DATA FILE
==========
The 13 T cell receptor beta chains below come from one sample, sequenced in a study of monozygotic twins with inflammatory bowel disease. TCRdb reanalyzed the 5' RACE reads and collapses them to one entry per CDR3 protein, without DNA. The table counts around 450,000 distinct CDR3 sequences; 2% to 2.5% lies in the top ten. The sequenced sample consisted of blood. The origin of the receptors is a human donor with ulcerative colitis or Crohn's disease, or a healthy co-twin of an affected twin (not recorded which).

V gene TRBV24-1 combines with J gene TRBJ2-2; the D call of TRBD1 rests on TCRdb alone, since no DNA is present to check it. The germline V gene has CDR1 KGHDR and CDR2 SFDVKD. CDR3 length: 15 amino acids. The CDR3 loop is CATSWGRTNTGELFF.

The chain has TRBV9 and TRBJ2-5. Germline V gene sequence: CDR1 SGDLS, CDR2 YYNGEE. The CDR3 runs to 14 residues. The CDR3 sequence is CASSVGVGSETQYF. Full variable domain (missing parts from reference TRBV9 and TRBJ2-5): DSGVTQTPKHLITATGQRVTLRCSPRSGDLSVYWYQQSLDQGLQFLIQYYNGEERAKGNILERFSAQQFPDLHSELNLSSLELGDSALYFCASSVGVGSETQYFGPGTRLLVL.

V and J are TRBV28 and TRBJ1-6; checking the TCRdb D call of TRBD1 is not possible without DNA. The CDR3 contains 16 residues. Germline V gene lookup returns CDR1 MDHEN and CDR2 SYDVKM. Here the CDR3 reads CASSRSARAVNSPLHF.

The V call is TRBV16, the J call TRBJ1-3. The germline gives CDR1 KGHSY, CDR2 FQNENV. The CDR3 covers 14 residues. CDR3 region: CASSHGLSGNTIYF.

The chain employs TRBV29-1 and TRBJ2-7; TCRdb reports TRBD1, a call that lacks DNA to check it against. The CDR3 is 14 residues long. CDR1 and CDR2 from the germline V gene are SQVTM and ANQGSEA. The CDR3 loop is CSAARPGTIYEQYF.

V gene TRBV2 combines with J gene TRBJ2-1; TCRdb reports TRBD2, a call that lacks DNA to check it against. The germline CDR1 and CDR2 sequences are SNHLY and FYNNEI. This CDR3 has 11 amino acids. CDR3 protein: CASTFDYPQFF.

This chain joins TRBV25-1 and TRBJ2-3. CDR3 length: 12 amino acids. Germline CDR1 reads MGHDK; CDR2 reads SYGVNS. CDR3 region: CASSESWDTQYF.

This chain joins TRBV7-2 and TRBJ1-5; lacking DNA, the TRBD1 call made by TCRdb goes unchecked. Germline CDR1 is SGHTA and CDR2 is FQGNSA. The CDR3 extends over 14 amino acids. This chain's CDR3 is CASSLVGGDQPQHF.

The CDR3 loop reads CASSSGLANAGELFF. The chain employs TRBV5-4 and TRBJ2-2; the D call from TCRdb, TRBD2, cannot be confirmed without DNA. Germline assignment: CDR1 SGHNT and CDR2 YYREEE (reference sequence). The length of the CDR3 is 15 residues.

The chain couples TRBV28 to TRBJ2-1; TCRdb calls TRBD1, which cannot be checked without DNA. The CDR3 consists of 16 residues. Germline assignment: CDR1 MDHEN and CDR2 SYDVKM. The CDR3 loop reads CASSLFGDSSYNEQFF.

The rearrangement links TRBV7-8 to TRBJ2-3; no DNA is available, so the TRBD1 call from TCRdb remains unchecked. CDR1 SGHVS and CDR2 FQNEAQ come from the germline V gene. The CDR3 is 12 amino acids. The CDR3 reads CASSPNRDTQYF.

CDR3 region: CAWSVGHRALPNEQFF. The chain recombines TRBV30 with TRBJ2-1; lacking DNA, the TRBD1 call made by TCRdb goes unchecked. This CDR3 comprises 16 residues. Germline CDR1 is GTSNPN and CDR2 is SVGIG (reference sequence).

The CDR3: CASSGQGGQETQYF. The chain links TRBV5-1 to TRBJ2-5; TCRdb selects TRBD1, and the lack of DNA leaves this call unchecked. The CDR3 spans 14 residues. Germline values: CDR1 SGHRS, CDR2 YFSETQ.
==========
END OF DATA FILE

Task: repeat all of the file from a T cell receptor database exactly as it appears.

The 13 T cell receptor beta chains below come from one sample, sequenced in a study of monozygotic twins with inflammatory bowel disease. TCRdb reanalyzed the 5' RACE reads and collapses them to one entry per CDR3 protein, without DNA. The table counts around 450,000 distinct CDR3 sequences; 2% to 2.5% lies in the top ten. The sequenced sample consisted of blood. The origin of the receptors is a human donor with ulcerative colitis or Crohn's disease, or a healthy co-twin of an affected twin (not recorded which).

V gene TRBV24-1 combines with J gene TRBJ2-2; the D call of TRBD1 rests on TCRdb alone, since no DNA is present to check it. The germline V gene has CDR1 KGHDR and CDR2 SFDVKD. CDR3 length: 15 amino acids. The CDR3 loop is CATSWGRTNTGELFF.

The chain has TRBV9 and TRBJ2-5. Germline V gene sequence: CDR1 SGDLS, CDR2 YYNGEE. The CDR3 runs to 14 residues. The CDR3 sequence is CASSVGVGSETQYF. Full variable domain (missing parts from reference TRBV9 and TRBJ2-5): DSGVTQTPKHLITATGQRVTLRCSPRSGDLSVYWYQQSLDQGLQFLIQYYNGEERAKGNILERFSAQQFPDLHSELNLSSLELGDSALYFCASSVGVGSETQYFGPGTRLLVL.

V and J are TRBV28 and TRBJ1-6; checking the TCRdb D call of TRBD1 is not possible without DNA. The CDR3 contains 16 residues. Germline V gene lookup returns CDR1 MDHEN and CDR2 SYDVKM. Here the CDR3 reads CASSRSARAVNSPLHF.

The V call is TRBV16, the J call TRBJ1-3. The germline gives CDR1 KGHSY, CDR2 FQNENV. The CDR3 covers 14 residues. CDR3 region: CASSHGLSGNTIYF.

The chain employs TRBV29-1 and TRBJ2-7; TCRdb reports TRBD1, a call that lacks DNA to check it against. The CDR3 is 14 residues long. CDR1 and CDR2 from the germline V gene are SQVTM and ANQGSEA. The CDR3 loop is CSAARPGTIYEQYF.

V gene TRBV2 combines with J gene TRBJ2-1; TCRdb reports TRBD2, a call that lacks DNA to check it against. The germline CDR1 and CDR2 sequences are SNHLY and FYNNEI. This CDR3 has 11 amino acids. CDR3 protein: CASTFDYPQFF.

This chain joins TRBV25-1 and TRBJ2-3. CDR3 length: 12 amino acids. Germline CDR1 reads MGHDK; CDR2 reads SYGVNS. CDR3 region: CASSESWDTQYF.

This chain joins TRBV7-2 and TRBJ1-5; lacking DNA, the TRBD1 call made by TCRdb goes unchecked. Germline CDR1 is SGHTA and CDR2 is FQGNSA. The CDR3 extends over 14 amino acids. This chain's CDR3 is CASSLVGGDQPQHF.

The CDR3 loop reads CASSSGLANAGELFF. The chain employs TRBV5-4 and TRBJ2-2; the D call from TCRdb, TRBD2, cannot be confirmed without DNA. Germline assignment: CDR1 SGHNT and CDR2 YYREEE (reference sequence). The length of the CDR3 is 15 residues.

The chain couples TRBV28 to TRBJ2-1; TCRdb calls TRBD1, which cannot be checked without DNA. The CDR3 consists of 16 residues. Germline assignment: CDR1 MDHEN and CDR2 SYDVKM. The CDR3 loop reads CASSLFGDSSYNEQFF.

The rearrangement links TRBV7-8 to TRBJ2-3; no DNA is available, so the TRBD1 call from TCRdb remains unchecked. CDR1 SGHVS and CDR2 FQNEAQ come from the germline V gene. The CDR3 is 12 amino acids. The CDR3 reads CASSPNRDTQYF.

CDR3 region: CAWSVGHRALPNEQFF. The chain recombines TRBV30 with TRBJ2-1; lacking DNA, the TRBD1 call made by TCRdb goes unchecked. This CDR3 comprises 16 residues. Germline CDR1 is GTSNPN and CDR2 is SVGIG (reference sequence).

The CDR3: CASSGQGGQETQYF. The chain links TRBV5-1 to TRBJ2-5; TCRdb selects TRBD1, and the lack of DNA leaves this call unchecked. The CDR3 spans 14 residues. Germline values: CDR1 SGHRS, CDR2 YFSETQ.